WORLD WATER DAY: “WHY WASTE WATER?”

InicefMarch 22, was the World Water Day. This year, the United Nations asks the world, “Why Waste Water?” According to a UN source, over 1.8 billion people around the world use sources of drinking water contaminated with faeces. This puts them at the risk of contracting cholera, typhoid, polio, dysentery, and other water-borne diseases. Women UNICEF/NYHQ2012-2002/Shehzad Nooran in many parts of the world still walk for miles to get water for domestic use, this sometimes expose them to the danger of attacks or sexual assault. Many girls in rural communities also miss school because they have to walk long distances to fetch water.

Access to safe and clean water is a human right. In 2015, the 193 Member States of the SDG 6United Nations adopted the 17 Sustainable Development Goals which includes access to “Clean Water and Sanitation” (Goal 6). SDG target 6.3 requires us by 2030 to “improve water quality by reducing pollution, eliminating dumping, and minimizing release of hazardous chemicals and materials, halving the proportion of untreated wastewater and substantially increasing recycling and safe reuse globally.” When next you leave your tap or shower running for too long, recall the UN question: “Why waste water?” Click here to download a Fact sheet on water.

2017 COMMISSION ON THE STATUS OF WOMEN: “WOMEN’S ECONOMIC EMPOWERMENT IN THE CHANGING WORLD OF WORK”

61st commissionOver 8,000 women from all walks of life and from different parts of world converged at the UN headquarters in New York from March 13-24 for the 61st Commission on the Status of Women (CSW). The theme for the 2017 Commission was “Women’s Economic Empowerment in the Changing World of Work.”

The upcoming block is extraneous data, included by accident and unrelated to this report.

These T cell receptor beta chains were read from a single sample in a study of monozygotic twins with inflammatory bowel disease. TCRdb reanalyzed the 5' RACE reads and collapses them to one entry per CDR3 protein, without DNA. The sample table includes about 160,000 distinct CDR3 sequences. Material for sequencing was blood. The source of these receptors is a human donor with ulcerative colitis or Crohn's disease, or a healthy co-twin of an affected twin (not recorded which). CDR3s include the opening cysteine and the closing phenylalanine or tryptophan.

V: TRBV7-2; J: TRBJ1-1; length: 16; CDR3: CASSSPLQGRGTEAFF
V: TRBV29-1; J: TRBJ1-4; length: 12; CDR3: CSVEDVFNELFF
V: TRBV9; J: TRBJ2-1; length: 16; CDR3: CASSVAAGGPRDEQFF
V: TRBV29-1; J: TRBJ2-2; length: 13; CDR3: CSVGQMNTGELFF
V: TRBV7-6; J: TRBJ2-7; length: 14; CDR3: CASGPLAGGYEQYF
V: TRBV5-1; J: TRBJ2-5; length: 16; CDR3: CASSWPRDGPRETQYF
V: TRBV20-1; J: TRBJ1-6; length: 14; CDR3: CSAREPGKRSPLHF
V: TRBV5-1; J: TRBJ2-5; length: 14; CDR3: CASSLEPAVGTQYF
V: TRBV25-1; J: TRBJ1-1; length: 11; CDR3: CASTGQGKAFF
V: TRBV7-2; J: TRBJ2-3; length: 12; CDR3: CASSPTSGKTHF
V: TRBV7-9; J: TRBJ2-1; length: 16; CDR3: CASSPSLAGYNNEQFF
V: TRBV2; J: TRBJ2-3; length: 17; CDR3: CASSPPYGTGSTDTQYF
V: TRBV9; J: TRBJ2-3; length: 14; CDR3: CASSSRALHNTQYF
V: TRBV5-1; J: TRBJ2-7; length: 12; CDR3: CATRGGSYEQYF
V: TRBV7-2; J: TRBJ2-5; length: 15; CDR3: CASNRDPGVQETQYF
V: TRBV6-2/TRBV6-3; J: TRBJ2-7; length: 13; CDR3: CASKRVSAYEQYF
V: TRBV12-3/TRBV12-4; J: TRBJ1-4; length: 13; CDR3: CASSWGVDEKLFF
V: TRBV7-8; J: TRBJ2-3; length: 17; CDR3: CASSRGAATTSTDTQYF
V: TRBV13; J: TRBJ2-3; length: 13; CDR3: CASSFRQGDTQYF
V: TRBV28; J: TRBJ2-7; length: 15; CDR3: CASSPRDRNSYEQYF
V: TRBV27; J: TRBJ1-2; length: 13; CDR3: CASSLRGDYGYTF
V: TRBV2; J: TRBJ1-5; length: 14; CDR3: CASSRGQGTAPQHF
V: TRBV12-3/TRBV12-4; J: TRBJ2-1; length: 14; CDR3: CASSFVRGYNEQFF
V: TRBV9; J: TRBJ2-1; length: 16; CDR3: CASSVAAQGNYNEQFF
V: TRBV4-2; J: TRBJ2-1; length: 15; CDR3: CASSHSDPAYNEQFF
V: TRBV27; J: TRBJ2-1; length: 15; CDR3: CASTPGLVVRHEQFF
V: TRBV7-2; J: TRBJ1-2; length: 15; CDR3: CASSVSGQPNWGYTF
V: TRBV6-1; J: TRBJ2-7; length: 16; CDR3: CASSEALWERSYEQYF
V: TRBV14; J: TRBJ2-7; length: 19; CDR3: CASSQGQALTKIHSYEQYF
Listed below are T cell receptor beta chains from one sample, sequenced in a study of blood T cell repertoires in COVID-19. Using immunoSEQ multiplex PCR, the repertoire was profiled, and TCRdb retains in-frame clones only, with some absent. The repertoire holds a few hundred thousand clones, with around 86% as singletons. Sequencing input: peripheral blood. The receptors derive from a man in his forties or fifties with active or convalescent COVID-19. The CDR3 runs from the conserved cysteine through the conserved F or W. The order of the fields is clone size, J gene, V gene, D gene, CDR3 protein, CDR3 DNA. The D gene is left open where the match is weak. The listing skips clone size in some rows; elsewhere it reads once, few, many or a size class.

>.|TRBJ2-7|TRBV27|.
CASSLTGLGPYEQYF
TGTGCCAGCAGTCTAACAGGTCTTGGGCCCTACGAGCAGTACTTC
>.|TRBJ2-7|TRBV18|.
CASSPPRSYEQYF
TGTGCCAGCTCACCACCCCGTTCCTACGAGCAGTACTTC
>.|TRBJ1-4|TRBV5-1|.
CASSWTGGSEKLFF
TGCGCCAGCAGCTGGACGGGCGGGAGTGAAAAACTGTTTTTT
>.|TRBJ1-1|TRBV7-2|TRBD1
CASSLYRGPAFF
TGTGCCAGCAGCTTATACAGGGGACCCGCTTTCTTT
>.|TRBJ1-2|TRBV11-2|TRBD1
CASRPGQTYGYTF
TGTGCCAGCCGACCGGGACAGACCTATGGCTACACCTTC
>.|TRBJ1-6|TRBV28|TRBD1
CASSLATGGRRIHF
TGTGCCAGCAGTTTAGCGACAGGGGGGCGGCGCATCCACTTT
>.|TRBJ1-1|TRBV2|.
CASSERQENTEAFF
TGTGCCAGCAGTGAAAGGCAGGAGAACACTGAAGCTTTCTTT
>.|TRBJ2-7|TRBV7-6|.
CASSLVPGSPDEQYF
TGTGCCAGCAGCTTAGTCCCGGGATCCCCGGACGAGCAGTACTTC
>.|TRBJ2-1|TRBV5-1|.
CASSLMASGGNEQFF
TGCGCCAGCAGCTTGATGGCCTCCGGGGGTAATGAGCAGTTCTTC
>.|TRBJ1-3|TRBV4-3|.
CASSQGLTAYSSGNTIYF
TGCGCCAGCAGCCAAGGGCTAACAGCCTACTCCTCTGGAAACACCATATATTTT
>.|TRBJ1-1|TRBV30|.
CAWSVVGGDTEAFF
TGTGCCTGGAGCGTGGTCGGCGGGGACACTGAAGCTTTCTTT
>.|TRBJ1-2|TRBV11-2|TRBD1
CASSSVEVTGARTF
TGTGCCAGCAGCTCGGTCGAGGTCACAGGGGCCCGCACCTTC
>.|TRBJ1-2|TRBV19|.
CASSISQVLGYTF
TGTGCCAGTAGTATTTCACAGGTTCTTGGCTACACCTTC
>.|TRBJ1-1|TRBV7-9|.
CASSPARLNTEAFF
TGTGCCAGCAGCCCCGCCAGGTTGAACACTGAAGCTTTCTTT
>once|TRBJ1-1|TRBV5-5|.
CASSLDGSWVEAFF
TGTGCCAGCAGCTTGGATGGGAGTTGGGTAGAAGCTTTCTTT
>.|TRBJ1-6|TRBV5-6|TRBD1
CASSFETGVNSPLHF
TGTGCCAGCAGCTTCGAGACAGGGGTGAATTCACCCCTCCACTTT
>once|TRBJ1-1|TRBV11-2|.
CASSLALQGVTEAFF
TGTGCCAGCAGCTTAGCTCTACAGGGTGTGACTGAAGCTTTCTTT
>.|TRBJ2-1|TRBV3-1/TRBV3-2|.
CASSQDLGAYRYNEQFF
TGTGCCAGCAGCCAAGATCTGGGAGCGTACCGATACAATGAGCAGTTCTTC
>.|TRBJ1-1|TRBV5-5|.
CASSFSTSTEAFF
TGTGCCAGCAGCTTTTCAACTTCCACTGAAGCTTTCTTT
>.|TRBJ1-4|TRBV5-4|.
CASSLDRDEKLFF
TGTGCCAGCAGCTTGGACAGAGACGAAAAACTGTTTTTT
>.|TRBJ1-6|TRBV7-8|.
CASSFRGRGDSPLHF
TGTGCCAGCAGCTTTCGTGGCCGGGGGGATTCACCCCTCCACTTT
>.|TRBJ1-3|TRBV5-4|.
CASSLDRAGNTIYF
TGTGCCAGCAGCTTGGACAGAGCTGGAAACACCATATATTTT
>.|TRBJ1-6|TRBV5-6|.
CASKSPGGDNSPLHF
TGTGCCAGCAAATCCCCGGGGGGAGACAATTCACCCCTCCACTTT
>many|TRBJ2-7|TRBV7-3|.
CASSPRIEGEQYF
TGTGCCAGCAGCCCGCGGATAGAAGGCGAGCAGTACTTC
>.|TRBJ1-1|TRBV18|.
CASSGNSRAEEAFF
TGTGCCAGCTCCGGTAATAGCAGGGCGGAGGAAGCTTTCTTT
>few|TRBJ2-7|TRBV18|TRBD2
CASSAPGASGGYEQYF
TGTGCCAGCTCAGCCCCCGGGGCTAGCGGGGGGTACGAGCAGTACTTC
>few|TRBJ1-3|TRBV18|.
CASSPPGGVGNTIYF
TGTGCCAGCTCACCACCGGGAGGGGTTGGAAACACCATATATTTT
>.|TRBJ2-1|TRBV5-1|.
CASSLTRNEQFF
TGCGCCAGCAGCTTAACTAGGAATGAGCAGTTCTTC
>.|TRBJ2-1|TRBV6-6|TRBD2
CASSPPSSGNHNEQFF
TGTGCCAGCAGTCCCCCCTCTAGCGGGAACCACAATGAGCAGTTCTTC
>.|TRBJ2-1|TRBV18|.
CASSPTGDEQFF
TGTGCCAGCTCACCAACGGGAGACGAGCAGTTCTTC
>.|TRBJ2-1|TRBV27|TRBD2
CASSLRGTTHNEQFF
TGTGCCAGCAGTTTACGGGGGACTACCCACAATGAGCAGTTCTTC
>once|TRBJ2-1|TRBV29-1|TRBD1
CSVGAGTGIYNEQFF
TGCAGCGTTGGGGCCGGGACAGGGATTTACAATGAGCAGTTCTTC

In his opening remarks for the event, the UN Secretary General, Mr. Antonio Guterres, thanked and welcomed all the women to the United Nations headquarters. He commended the women for raising their voices for women’s equality and dignity around the world, and reaffirmed his commitment to gender parity in the United Nations system. Below is an excerpt from Mr. Guterres’ welcome speech at the CSW61:

“In a male dominated world, the empowerment of women must be a key priority. Women already have what it takes to succeed. Empowerment is about breaking structural barriers. Men still dominate, even in countries that consider themselves progressive. Male chauvinism blocks women and that hurts everyone.

 We are all better off when we open doors of opportunity for women and girls; in boardrooms and classrooms, in military ranks and at peace talks, in all aspects of productive life.”

 

 

 SNDatUN Office had eight delegates to the CSW61. Read the Outcome document from the CSW161 here.

Read more: About CSW61 http://bit.ly/2fkuuvH

UN Secretary General’s Opening remarks for the CSW61; http://bit.ly/2mCppAR

 

2017 INTERNATIONAL WOMEN’S DAY: “WOMEN IN THE CHANGING WORLD OF WORK: PLANET 50-50 BY 2030”

International Women’s Day was commemorated on March 8, around the world. The theme for the 2017 celebration was “Women in the Changing World of Work: Planet 50-50 by 2030.” In his speech to mark the event, the United Nations (UN) Secretary General, Mr. Antonio Guterres, noted, “leadership positions are still predominantly held by men.” He also remarked that “outdated attitudes and entrenched male chauvinism are widening the economic gender gap.” According to Mr. Guterres, “tradition, cultural values and religion are being misused to curtail women’s rights, to entrench sexism and defend misogynistic practices.” He again stressed that denying women and girls their rights “is not only wrong in itself; it has serious social and economic impacts that hold us all back.”

Also in her opening remarks at the Youth Forum of the 61st Commission on Status of

UN Woman

Photo:  UN Women/Joe Saade/Gaganjit Singh

Women (CSW 61), the deputy Secretary General of the UN, Ms. Amina Mohammed, thanked the young women for their enthusiasm and positive contributions to the society. She noted, “Every day and in every way, women must be celebrated as caregivers, mothers, business and political leaders, as agents of change, and as pioneers for equality.”                                                                                 

Ms. Mohammed further stressed, “where women and girls are held back or subjugated, the society suffers, when they advance, the society advances with them.”